Acne in adult female patients may occur more frequently tion, a written questionnaire can serve as a great tool to
on the lower one-third of the face (Fig. 1), especially at increase efficiency and to avoid missing important diag-
the jaw line and chin, with a broad clinical spectrum of nostic clues (Fig. S1).
comedones, papules, pustules, cysts, and/or nodules.6 The common differential diagnosis of adult female acne
Studies in adult and pre-pubertal females reveal a signifi- includes: rosacea; seborrheic dermatitis; acne cosmetic;
cant comedonal component, a possibly under-recognized pomade acne; medication-induced acne (danazol, testos-
morphological feature.23 In one study of adult women terone, progestins, glucocorticoids, lithium, selective sero-
with acne, the majority (85%) were observed to have tonin reuptake inhibitor, isoniazid, phenytoin, vitamin
comedonal acne.23 Women with comedonal acne were, B2, vitamin B6, vitamin B12, halogens, epidermal growth
on average, older in comparison to adult women with factor receptor inhibitor chemotherapy); and hyperan-
papulopustular acne (39 years old vs. 32 years old) and drogenism (including PCOS).25 A targeted history may
reported notably higher rates of smoking than their coun- ask about these specific considerations in the differential
terparts with papulopustular acne (70% vs. 30%).23 diagnosis.
Comedonal acne present in adult women may recapitulate An underlying endocrine disorder, especially hyperan-
morphological features seen in pre-menarchal acne. In a drogenism, is an important diagnostic consideration in
study of pre-menarchal girls aged 811 years, Lucky any female patient with acne, and a suggestive historical
et al.24 noticed a predominance of comedonal acne and a clue is rapid recurrence of acne following isotretinoin
correlation between higher DHEA-S levels and acne sever- therapy.26 Signs and symptoms of hyperandrogenism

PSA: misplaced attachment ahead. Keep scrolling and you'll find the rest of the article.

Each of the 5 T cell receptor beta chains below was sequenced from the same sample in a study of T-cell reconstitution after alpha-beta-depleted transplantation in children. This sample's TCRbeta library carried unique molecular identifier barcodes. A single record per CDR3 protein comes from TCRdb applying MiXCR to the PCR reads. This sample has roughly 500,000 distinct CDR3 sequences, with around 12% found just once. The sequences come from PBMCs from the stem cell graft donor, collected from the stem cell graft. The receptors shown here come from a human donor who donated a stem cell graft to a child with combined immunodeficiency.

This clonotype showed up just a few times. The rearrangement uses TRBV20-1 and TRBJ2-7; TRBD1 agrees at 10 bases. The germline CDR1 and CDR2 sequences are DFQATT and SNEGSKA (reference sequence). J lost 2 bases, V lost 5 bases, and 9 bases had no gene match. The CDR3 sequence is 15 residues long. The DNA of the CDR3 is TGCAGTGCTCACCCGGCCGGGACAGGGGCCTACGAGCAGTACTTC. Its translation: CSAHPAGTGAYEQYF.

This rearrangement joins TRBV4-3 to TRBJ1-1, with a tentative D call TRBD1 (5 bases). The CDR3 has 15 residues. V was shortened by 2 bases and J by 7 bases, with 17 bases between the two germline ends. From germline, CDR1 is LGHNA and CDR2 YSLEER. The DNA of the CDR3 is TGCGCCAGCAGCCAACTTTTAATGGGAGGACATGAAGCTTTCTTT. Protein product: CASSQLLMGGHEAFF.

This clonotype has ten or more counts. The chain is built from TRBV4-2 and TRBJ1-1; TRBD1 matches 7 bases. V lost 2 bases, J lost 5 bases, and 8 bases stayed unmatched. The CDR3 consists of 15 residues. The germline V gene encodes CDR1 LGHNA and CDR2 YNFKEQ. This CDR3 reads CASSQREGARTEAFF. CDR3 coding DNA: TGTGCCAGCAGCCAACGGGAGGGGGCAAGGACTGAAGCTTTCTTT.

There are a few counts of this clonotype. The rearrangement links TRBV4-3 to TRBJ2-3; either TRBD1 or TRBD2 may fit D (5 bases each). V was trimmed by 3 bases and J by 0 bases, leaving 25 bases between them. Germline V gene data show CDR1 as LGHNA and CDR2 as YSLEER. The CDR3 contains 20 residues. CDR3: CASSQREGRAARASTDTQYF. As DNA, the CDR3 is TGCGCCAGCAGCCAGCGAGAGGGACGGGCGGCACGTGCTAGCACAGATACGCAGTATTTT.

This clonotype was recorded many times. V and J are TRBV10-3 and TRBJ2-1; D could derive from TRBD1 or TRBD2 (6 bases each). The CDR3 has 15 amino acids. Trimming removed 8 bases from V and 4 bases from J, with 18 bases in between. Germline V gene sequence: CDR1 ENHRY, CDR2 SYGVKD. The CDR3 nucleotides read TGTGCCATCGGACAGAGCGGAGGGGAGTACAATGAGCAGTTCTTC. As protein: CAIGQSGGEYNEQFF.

ity. This study also noted rising prevalence and severity include amenorrhea or oligomenorrhea (defined as less
of acne with advancing sexual maturation, with acne pre- than eight menstrual cycles per year), and virilization, as
ceding other external signs of puberty. evidenced by deepening of the voice, clitoromegaly,
increased muscle mass, and decreased breast size.13,18
Cutaneous signs of hyperandrogenism include acne, hir-
Medical considerations and differential
sutism, seborrhea, and alopecia. Hirsutism is the most
diagnosis of acne in adult women
common manifestation (7080%) and is highly associated
The medical evaluation of the adult female patient with with elevated levels of free testosterone;27 70% of hirsute
acne should include a thorough medical history and phys- women have hyperandrogenism.13,18 It is also important
to note that many women remove excessive hair, and it is
thus important to inquire about these practices, as hirsut-
ism may not be clinically evident.
Signs or symptoms of hyperandrogenism should prompt
a diagnostic work-up for an underlying hormonal disor-
der. The most common cause of hyperandrogenism is
PCOS (80%), but the differential diagnosis includes
androgen-secreting neoplasm (adrenal gland or ovary),
non-classic congenital adrenal hyperplasia, the syndrome
of Hyperandrogenism, Insulin Resistance, Acanthosis
Nigricans (HAIR-AN), the syndrome of Seborrhea, Acne,
Hirsutism and Alopecia (SAHA), and exogenous andro-
gens (testosterone, DHEA).13,18

Polycystic Ovary Syndrome (PCOS)

Figure 1. Adult female patient with predominantly